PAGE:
Promises made on reforming State board process
Ministers will have to choose appointments from a shortlist provided to them
Brendan Howlin, who announced a new policy of filling board vacancies, speaking outside Government Buildings yesterday. Photograph: Eric Luke/Irish Times
Ministers will have to choose all State board appointments from a shortlist provided to them by the public appointments service under new measures agreed by the Government.
Minister for Public Expenditure and Reform Brendan Howlin announced a revised system for filling vacancies on boards yesterday, with all appointments now going through a dedicated website.
The move comes in the wake of the controversy over John McNulty’s appointment to the Irish Museum of Modern Art.
Promises have been made before. Before the 2011 general election, both Fine Gael and Labour promised to reform the opacity surrounding State board appointments and the allegations of political cronyism.
Crony traditionThe allegations were well founded. There was a less than honourable tradition of government ministers appointing scores of party cronies as they departed office at election time.
The election of 2011 was no exception. Fianna Fáil filled some 60 vacancies on boards of State companies and institutions with people many of whom had clear links with the party.
In 2009, Fine Gael introduced Private Members’ legislation aimed at eradicating cronyism. Leo Varadkar, then in opposition, introduced the Public Accountability Transparency Bill, which was designed to hold ministers to account for the 6,000 people appointed to State board positions. The Bill was defeated by the then Fianna Fáil-led government.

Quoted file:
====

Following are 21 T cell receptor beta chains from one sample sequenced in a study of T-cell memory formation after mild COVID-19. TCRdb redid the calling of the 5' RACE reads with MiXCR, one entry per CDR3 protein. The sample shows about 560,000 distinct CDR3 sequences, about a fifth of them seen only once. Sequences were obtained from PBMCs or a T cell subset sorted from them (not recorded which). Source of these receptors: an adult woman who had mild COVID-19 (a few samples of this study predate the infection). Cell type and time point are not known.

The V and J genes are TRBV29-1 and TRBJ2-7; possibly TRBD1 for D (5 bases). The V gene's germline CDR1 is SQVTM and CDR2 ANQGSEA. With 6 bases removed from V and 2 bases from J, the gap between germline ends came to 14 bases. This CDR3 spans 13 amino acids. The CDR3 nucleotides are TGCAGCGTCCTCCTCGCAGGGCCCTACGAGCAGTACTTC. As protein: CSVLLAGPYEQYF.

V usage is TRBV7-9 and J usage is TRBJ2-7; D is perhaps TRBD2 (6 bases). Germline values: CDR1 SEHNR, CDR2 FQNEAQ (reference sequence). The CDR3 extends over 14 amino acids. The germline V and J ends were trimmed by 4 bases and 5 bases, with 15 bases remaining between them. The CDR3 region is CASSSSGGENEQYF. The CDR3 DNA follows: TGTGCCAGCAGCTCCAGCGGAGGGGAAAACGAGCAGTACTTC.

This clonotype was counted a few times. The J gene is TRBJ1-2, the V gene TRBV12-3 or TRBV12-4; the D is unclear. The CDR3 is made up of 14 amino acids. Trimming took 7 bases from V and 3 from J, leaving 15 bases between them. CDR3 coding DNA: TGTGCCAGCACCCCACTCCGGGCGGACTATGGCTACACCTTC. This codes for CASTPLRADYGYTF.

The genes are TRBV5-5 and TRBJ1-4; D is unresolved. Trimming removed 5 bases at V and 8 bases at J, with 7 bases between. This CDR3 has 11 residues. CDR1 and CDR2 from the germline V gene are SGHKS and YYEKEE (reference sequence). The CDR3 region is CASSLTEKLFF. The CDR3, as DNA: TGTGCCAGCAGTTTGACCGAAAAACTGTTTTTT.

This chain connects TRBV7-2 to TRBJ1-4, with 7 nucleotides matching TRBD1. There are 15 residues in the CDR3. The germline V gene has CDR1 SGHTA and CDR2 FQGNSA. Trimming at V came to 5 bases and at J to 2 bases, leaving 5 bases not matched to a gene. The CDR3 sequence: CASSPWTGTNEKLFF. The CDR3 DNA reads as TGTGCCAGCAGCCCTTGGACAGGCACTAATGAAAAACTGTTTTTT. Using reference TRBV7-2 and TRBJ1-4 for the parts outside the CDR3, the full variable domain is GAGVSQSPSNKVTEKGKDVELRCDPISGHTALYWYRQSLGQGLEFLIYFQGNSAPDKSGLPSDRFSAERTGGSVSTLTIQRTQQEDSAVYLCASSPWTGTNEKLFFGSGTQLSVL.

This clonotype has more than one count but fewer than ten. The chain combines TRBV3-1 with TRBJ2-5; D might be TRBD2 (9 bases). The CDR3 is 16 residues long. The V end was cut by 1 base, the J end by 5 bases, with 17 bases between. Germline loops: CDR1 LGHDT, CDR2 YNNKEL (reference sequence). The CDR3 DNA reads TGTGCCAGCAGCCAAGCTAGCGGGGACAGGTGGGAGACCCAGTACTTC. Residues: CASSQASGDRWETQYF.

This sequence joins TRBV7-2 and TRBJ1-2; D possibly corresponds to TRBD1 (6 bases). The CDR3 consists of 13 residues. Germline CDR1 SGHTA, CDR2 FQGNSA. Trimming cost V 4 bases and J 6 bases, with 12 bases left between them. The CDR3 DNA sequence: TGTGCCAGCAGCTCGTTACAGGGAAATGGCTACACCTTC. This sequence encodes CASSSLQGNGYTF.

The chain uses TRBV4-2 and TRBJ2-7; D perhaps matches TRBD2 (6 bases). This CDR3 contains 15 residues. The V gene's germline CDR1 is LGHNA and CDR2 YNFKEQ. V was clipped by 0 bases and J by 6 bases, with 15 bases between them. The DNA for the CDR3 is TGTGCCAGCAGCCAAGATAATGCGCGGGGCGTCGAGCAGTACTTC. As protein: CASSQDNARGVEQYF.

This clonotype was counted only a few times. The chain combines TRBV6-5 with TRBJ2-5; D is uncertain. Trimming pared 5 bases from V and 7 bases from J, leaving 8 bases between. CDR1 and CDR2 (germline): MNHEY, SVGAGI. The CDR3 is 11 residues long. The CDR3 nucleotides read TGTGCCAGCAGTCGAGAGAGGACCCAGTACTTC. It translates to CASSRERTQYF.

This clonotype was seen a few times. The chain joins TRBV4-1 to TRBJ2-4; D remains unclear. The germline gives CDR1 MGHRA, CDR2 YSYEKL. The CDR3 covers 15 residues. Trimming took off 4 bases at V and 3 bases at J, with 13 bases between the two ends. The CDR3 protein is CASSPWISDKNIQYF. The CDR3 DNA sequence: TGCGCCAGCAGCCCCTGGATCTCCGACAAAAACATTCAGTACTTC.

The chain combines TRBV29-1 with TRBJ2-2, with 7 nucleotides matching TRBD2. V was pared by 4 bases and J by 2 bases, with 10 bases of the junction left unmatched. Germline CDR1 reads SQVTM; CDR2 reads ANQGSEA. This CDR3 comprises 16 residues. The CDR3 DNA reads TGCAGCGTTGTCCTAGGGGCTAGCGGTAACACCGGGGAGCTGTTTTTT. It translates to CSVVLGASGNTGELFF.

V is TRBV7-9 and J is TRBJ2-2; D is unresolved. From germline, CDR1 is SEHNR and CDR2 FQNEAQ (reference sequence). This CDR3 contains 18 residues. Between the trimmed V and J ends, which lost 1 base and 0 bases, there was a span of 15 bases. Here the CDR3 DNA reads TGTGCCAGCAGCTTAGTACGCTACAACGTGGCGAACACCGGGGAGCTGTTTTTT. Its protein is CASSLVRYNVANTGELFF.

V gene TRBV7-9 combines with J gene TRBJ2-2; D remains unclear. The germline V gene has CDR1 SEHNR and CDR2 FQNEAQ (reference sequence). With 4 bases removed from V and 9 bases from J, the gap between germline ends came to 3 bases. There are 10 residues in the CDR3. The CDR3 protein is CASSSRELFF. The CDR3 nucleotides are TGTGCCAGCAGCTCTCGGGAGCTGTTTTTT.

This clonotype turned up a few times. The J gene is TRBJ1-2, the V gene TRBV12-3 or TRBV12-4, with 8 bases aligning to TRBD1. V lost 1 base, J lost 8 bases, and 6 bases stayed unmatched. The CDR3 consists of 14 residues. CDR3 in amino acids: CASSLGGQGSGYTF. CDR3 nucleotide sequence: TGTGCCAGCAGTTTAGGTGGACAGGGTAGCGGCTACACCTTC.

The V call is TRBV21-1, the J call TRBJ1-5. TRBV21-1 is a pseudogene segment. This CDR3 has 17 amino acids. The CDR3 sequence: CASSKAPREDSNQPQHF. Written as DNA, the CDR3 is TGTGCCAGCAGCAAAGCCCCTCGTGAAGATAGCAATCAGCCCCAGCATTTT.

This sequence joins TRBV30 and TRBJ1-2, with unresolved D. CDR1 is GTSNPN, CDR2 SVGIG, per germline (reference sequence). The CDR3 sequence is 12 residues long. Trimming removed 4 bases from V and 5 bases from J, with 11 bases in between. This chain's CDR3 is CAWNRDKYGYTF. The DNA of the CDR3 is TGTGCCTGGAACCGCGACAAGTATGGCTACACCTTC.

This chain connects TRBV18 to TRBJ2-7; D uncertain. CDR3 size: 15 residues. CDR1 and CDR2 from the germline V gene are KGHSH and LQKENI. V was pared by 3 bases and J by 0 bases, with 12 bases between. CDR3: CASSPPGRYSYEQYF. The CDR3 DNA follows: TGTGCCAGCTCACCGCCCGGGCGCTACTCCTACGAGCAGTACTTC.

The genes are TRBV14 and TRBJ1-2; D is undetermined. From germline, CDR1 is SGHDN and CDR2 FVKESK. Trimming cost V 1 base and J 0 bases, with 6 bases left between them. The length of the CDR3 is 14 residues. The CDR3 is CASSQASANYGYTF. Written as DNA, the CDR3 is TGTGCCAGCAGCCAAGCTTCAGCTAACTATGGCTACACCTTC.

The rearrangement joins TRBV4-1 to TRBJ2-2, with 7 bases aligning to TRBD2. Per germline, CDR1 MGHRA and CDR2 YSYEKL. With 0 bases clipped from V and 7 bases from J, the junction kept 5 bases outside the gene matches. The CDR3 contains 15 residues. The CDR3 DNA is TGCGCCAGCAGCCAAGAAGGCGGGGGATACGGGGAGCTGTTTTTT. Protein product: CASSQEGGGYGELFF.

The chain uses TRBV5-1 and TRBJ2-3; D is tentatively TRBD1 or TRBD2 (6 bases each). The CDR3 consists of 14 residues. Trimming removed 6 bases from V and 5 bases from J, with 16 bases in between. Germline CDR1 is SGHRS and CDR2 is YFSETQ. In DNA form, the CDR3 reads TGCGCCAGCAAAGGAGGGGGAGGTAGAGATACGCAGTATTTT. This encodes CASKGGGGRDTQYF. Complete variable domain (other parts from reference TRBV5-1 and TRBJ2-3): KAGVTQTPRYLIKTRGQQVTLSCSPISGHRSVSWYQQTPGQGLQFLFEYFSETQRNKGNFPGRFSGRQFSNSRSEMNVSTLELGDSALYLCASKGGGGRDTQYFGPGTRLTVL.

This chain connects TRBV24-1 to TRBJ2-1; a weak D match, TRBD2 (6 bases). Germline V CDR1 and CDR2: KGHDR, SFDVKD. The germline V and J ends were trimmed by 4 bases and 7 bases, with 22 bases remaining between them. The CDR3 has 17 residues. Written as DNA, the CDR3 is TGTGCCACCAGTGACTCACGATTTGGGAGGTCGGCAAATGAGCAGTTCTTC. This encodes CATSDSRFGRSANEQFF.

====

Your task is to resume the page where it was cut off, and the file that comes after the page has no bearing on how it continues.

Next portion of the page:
Varadkar wanted to make the process more transparent. But, interestingly, he also strongly defended political appointments on the following (strong) grounds: “People should be rewarded for participating in the political process and it would be wrong to place a cordon sanitaire around them to exclude them,” he said.
Fine Gael later went further, saying it would require all board members to resign and reapply for their positions. There was similar language from Labour. But once in Government, this, like many aspirations, was severely watered down. So much so that it didn’t even feature in the language of the programme for government.
Positions advertisedIn fairness to Varadkar, he led the charge. A new policy was introduced where some vacancies on State boards were advertised on the State appointments website. In other cases, departments invited prospective board members to send in expressions of interest.
In addition, Varadkar wrote to six directors of boards associated with the Department of Transport asking them to step down. All had been appointed by the former government and all had Fianna Fáil connections, including former TD Marian McGennis and a former candidate, Luke Moriarty.
Despite the promises to reform the system, only about 20 per cent of the 1,200 or so State board vacancies that have been filled in the Government’s period in office have gone through the public process. Ministers are still making private choices in the vast majority of cases.